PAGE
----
The Geelong captain Joel Selwood has been ruled out for the remainder of the AFL home and away season as he will have surgery on the left ankle he injured on Friday night. Scans confirmed that Selwood suffered a syndesmosis injury in Friday night's 46-point loss to Sydney, and opted for surgery after the club consulted with specialists over the weekend.
Where the most damage most likely occurred however, was in a second incident where Selwood then twisted the same ankle late in the third term as his leg got caught under a Buddy Franklin tackle – this time twisting inwards – which left him hobbling at three-quarter time, and ultimately was kept off the field for the most of the final quarter.
So what is a syndesmosis injury and why does Joel Selwood require surgery?
The most common way the syndesmosis is injured is in a twisting or rotational force to the ankle, and in football or soccer, it commonly occurs when the foot is planted or trapped and the rest of the body or leg is twisted – no surprise here that this is exactly what happens to Selwood in the Buddy Franklin tackle. The ligaments that support the syndesmosis are needed to stabilise it, and it is these ligaments that are stretched or torn when this type of injury occurs. Other factors that can contribute to a syndesmosis injury are previous rolled ankles (maybe that ankle injury from earlier in the match played a role?) or when the ankle is broken.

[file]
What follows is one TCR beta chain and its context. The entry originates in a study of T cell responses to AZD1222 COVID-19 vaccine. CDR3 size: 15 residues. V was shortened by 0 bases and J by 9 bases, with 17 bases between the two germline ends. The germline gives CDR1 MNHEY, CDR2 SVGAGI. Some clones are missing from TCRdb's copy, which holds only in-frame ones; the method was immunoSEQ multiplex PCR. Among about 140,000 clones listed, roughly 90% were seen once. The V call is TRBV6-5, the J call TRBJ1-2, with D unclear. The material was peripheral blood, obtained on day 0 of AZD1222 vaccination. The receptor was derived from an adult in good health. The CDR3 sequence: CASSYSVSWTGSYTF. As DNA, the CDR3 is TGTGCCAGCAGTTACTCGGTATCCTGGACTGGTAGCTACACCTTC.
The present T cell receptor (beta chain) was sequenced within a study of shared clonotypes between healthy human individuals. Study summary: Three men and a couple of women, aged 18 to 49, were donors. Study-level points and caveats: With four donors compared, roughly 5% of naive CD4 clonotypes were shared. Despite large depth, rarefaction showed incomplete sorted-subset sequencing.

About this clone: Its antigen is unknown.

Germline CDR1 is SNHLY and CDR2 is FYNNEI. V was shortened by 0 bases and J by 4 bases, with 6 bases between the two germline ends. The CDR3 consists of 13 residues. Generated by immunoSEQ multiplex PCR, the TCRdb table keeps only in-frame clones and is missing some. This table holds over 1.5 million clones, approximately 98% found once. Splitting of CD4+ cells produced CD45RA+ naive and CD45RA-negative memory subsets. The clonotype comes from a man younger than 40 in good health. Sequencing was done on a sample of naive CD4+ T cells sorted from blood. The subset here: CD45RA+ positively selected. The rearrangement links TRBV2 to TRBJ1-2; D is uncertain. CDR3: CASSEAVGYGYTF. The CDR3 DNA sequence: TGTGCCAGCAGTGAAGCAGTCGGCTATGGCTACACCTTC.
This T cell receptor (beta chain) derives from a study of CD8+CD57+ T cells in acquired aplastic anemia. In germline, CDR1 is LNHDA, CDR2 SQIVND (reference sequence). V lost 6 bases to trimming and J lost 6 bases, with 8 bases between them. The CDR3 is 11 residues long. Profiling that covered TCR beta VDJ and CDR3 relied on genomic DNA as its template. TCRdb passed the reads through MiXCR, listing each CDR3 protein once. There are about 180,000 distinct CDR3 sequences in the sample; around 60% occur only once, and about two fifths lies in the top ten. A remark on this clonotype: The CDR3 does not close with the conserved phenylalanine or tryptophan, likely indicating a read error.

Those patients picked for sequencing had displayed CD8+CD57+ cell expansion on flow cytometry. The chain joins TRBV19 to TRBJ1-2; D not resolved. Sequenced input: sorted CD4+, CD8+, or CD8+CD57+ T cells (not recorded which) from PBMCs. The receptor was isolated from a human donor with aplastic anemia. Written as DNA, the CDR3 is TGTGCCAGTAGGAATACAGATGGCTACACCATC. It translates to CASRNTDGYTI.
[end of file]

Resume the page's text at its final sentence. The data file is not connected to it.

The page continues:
Why does Joel require surgery (potentially)?
We weren’t fortunate enough to have a look at Joel’s scans or assess him in the rooms on Friday night, so we can not be 100% certain what the reason for surgery is, however here is the main concern with this type of injury, and the potential reason why Joel and Geelong have opted for surgery as his management.
So where to from here?
Normally, a cast or splint may be used post surgery and rehabilitation and return to sport may take 8-12 weeks. Despite having to undergo surgery in the coming days, Geelong says it’s hopeful of seeing Selwood return in the first week of finals, given he will have four weeks to recover due to the post Round 23 bye.
Maybe his injury is not as severe as we have outlined or the surgery chosen will not be this intense and he can begin he recovery straight away? For the good of the game, we hope this is the case - but from Adelaide and Port Adelaide fans perspectives, they are probably hoping he needs a bit of extra time to get over his ankle injury so he doesn’t do any damage to our South Australian teams this September!